Microsoft has been in the console business for far longer than most players will remember, starting with the original Xbox into its current lineup bringing PC and console users together. From releasing the original Halo to purchasing seemingly every studio on the market, Microsoft has had a hand in the console wars for decades. Here’s a list of every console from Microsoft, and their release dates.
The original Xbox was a bit of a beast in terms of heft, and that extended to the controllers. Two new buttons were introduced to gamers, with White and Black on the bottom right of the controller. The original controller had the tendency of making hands cramp after an extended play session, but that didn’t stop classics such as Halo: Combat Evolved from being played until the sun came up. This was the Microsoft’s first foray into the home console market, and was stacked with new IPs and exclusives that gave Microsoft its proverbial legs.
Xbox 360 (2005)
The Xbox 360 slimmed down the controllers, crafting a fantastically ergonomic game pad with batteries that could be swapped mid-game — the controller is still a default for many PC developers. The Xbox 360 went on to become what come critics dubbed as the most influential seventh-generation game console. Xbox Live also was streamlined with the 360, bringing simple online party creation that could bounce between games. Finally, the Kinect released for the 360 to become the fastest selling consumer electronic device in history.
Unfortunately, the good times weren’t meant to last. As the Xbox 360 began aging, the dreading Red Ring of Death issue began popping up in online forums on an international scale. While some swore by various fixes, for many consumers, it was simply a sign that the fun and games were over. Still, the Xbox 360 ran for a glorious eleven years, compared to the prior Xbox’s four.
Xbox 360 Slim (2010)
The Xbox 360 Slim, also referred to as the Xbox 360 S, was a smaller, faster, and quieter version of the Xbox 360. It also notably had a Kinect port, the motion sensor accessory, which released a few months after the Slim. The console had a 250GB hard drive built in, and brought wireless networking to the home console as well.
Xbox 360 E (2013)
A refactor of a refactor, the Xbox 360 E was released the day of the ill-fated Xbox One E3 presentation. Again, it was smaller, faster, and quieter than the Slim version. This console was announced along with the new Games for Gold program, where Xbox owners could play new games for online subscription holders.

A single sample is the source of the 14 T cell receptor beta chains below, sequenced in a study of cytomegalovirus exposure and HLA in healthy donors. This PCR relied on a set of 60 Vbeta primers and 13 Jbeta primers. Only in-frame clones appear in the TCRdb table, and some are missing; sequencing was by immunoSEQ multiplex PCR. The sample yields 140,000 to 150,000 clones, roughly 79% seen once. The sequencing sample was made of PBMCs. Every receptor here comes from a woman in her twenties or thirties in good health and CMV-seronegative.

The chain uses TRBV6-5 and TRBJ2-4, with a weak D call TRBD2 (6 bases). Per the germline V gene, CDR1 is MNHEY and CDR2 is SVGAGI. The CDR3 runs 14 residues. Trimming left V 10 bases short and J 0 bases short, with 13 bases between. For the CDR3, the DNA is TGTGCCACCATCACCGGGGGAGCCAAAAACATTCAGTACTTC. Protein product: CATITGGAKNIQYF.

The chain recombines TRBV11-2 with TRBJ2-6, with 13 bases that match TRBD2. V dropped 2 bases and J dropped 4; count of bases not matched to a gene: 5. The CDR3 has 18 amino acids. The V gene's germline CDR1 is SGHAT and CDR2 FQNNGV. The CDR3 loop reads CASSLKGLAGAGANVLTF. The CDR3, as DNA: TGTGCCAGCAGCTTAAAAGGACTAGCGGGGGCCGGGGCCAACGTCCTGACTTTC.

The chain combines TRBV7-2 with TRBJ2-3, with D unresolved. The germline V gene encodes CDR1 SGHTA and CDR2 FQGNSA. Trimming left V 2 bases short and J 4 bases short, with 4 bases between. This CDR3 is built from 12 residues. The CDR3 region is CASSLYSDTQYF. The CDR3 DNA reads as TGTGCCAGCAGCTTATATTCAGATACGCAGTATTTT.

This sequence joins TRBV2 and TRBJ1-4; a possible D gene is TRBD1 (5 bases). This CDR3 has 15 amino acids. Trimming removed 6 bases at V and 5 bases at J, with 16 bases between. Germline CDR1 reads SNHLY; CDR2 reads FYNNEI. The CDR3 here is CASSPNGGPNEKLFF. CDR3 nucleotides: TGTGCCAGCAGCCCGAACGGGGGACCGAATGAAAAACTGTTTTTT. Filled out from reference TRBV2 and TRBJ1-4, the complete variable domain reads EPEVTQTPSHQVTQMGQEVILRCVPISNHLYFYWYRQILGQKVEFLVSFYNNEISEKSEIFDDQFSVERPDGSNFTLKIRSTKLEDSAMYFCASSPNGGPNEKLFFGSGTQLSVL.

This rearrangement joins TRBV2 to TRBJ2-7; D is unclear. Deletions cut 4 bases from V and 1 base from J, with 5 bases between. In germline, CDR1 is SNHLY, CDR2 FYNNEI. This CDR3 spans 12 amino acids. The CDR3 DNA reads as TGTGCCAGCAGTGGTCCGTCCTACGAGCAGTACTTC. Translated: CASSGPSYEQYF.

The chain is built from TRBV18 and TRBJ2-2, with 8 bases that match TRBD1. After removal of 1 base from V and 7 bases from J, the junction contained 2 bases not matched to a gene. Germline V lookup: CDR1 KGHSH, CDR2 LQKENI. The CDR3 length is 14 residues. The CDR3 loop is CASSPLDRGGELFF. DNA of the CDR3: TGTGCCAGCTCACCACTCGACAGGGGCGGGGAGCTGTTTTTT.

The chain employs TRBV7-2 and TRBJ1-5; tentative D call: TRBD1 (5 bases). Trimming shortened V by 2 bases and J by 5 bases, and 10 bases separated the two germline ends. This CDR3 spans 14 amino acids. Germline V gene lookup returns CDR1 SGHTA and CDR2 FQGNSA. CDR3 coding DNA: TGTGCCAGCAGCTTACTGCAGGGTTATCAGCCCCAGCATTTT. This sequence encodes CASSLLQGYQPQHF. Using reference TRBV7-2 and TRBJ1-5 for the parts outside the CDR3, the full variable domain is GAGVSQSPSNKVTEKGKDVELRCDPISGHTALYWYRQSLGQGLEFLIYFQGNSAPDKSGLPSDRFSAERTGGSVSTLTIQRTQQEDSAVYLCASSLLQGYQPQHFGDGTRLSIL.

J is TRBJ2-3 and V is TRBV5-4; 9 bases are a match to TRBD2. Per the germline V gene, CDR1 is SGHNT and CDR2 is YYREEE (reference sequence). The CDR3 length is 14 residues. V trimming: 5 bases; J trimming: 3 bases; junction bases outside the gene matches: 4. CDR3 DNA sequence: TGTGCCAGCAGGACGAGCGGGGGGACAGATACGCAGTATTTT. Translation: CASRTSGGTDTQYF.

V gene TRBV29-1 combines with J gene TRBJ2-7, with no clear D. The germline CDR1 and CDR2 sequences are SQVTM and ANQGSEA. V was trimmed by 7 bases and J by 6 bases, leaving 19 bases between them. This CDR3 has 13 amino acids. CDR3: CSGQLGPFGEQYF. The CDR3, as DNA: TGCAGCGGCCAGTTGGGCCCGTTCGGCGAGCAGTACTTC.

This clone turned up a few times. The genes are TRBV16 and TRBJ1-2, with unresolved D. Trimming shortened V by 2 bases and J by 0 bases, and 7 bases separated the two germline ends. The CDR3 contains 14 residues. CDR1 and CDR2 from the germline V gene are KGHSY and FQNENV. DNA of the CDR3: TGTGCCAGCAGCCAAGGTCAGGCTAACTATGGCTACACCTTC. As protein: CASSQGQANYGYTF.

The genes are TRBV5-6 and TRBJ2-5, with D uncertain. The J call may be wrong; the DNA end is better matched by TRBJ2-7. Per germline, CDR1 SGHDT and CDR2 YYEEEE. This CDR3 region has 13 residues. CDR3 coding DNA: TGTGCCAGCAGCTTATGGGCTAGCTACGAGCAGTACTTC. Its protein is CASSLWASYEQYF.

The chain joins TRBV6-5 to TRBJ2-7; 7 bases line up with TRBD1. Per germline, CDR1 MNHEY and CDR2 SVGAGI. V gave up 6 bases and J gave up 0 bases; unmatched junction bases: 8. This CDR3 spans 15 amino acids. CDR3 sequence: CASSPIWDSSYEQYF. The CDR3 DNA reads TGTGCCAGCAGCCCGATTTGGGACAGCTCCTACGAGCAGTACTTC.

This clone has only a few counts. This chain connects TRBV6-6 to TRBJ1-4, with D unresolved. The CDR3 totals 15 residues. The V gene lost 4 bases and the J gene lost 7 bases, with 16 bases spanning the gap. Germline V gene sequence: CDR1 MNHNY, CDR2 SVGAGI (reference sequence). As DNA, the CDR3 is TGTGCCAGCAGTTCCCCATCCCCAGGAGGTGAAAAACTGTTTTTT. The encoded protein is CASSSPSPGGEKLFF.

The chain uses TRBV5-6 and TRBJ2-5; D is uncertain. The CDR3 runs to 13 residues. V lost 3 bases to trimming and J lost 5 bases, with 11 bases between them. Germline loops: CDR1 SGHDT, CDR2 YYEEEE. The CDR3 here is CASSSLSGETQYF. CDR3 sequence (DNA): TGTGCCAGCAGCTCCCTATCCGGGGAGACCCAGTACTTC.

Xbox One (2013)
The Xbox 360 did wonders for putting Microsoft in the conversation for gaming consoles, and then E3 2013 happened. Spokespeople for Microsoft went onto the stage for E3 and celebrated the upcoming Xbox One being able to charge users if too many people were watching a movie, and that trading and borrowing games would be a thing of the past. Forced connectivity, mandatory Kinect usage to monitor users, and an utter loss of backwards compatibility (a pain point considering many Xbox 360’s failed, leaving users with unusable game libraries) had many converted Xbox 360 players considering their options while scratching their heads.
Microsoft was reportedly surprised from the negative press, and began walking back some of the claims, although many had already made up their minds. The Xbox One was ultimately allowed to work without the Kinect monitoring, although Microsoft refused to publicly report sales of the Xbox One, and Xbox hardware sales figures, moving forward.
Xbox One S (2016)
The Xbox One S had a unique feature where it could upscale the games to a 4K resolution, if you had a television that could support it. The One S also came with Blu-ray support up to 4K, but it needed an adapter for Kinect — a notable step backwards from the 2013 E3, when Microsoft was sure the accessory was in-demand.
Xbox One X (2017)
The Xbox One X was the most powerful of the Xbox One line, and was also the smallest. Microsoft figureheads touted this version as VR capable, although nothing ever came from that announcement.
Xbox One S All-Digital Edition (2019)
The Xbox One S All-Digital Edition was the fourth iteration of the eighth generation system, the Xbox One. The Xbox One X All-Digital Edition, as its hefty name implies, had no slot available for game discs. Instead, players were entirely beholden to the Microsoft Store. This console came bundled with Minecraft, Sea of Thieves, and Forza Horizon 3 (replaced by Fortnite in select regions).
Xbox Series X (2020)
The Xbox Series X is admittedly massive, especially when compared to the constant slimming that has occurred through Xbox prior generations. Notably, this generation of Xbox consoles use SSDs for storage rather than standard HDD, and storage can be increased by the user thanks to a storage expansion slot. The Xbox Series X is also capable of outputting 120 frames per second.
Xbox Series S (2020)
The Xbox Series S is the fully digital version of the Xbox Series X, released in tandem with its counterpart. Between the two Xbox Series, the Xbox Series S is the less powerful than the X, but can output some titles at a similar 120 FPS. The Xbox Series S is less than half the size of the Series X, but can upscale certain games to 4K and also stream 4K media.